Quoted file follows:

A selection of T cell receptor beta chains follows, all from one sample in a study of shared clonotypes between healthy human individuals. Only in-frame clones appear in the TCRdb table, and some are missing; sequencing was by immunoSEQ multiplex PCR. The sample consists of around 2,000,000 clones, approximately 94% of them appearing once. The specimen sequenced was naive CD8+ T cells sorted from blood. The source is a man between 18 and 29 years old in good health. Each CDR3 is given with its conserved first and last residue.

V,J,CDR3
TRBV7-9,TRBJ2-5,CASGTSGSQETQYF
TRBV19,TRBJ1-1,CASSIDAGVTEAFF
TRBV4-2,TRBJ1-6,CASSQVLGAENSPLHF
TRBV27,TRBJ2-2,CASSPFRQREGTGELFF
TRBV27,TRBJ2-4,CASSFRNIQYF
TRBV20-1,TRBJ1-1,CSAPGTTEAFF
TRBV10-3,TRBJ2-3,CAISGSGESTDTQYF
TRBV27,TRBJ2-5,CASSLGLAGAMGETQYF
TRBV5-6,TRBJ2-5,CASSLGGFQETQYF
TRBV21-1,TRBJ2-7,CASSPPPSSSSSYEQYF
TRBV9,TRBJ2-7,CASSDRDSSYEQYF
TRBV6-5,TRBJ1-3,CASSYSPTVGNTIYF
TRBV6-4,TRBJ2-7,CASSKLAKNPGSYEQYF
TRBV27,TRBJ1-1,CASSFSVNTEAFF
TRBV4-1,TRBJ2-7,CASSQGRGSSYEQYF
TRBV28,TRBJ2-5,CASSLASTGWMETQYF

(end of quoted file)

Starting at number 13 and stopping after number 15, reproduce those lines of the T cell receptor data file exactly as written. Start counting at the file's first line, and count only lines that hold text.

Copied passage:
TRBV9,TRBJ2-7,CASSDRDSSYEQYF
TRBV6-5,TRBJ1-3,CASSYSPTVGNTIYF
TRBV6-4,TRBJ2-7,CASSKLAKNPGSYEQYF